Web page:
As Easter approaches, concern over typhoid outbreak in wake of funeral

    More information about the Auckland typhoid outbreak is needed before Easter services and gatherings  begin, the Labour Party says.

    The call for more information comes after the death of a Samoan woman from an outbreak of typhoid that appears to have originated in a Samoan church in Auckland.

    Auckland District Health Board Chief Medical Officer Dr Margaret Wilsher said the woman was extremely unwell when she was taken to hospital.

    “It was soon apparent that she had some sort of severe infection on top of pre-existing important medical problems,” Dr Wilsher said.

    The patient died 24 hours after  being admitted.

    “I’m saddened for this family’s loss and extend my condolences. I particularly want to reassure the fanau that she got the very best treatment possible, and that no one who visited her in hospital was at significant risk of infection.”

    The Auckland Regional Public Health Service (ARPHS) said it was checking people who had been in contact with the church group.

    The number of cases of typhoid has risen to 16, with 12 people still in hospital and another two probable cases awaiting test results.

    Typhoid is spread by human faces in contaminated water where there is poor hygiene around food preparation.

    Samoan lawyer Olinda Woodroffe said she wanted to know who prepared the food for the funeral in Manurewa, as knowing the leftovers would have been taken home.

    Woodroffe said people who attended the woman’s funeral may return home with the disease.

    “This woman would have had relatives from throughout New Zealand,” Woodroffe told Radio New Zealand.

    “She would have had relatives from Samoa. She would have had relatives probably from Australia.

    “The issue is that we also need to get this story to Samoa to try and get people who may have been here. They may not be, but prevention is better than cure.”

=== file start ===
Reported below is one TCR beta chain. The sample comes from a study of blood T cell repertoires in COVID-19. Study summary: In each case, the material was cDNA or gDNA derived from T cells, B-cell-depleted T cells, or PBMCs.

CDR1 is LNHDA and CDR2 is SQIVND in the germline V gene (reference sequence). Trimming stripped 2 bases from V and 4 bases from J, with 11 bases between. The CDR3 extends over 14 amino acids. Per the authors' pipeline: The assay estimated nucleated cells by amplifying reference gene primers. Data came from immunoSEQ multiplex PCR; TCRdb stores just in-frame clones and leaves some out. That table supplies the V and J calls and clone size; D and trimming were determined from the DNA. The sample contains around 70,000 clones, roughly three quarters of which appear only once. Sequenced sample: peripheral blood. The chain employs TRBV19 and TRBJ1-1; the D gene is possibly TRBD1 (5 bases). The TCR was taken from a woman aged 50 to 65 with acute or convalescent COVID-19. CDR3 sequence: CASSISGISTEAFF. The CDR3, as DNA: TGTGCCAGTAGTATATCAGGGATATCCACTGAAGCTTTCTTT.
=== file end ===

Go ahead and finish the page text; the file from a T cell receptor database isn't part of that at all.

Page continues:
The Labour Party’s spokesperson for Pacific Island affairs, Su’a William Sio, echoed her concerns.

    “We have a case of people who have travelled from outside Auckland have met have embraced have been in contact with those with typhoid, and they’ve left,” Sio said.

    “We don’t know how fast the health services are able to track that number of people. But my concern is, if we don’t contain this, it will spread.”

    Typhoid is present in several Pacific countries. Several outbreaks of typhoid were reported in Tongan villages last month.

    Typhoid

    Typhoid is an illness caused by infection with a specific bacteria called Salmonella typhi.

    It is found in the faeces of infected persons and spreads to others through faecal contamination of food and water.

    This occurs in situations where there is poor hygiene related to food preparation, where there is poor sanitation with inadequate ablution facilities and where drinking water is drawn from sources like wells and streams.

    The symptoms mimic those of other infectious diseases. Symptoms include fever, headache, abdominal pain, cold shivers, hot sweats and loss of appetite.

    The main points

    • More information about the Auckland typhoid outbreak is needed before Easter services and gatherings begin, the Labour Party says.
    • The call for more information comes after the death of a Samoan woman from an outbreak of typhoid that appears to have originated in a Samoan church in Auckland.
    • The number of cases of typhoid has risen to 16, with 12 people still in hospital and another two probable cases awaiting test results.
    • Typhoid is spread by human faces in contaminated water where there is poor hygiene around food preparation.

    For more information

    Fears typhoid may spread after funeral

    Treatment of typhoid patient

    Villagers in typhoid hotspot banned from sharing food until end of month

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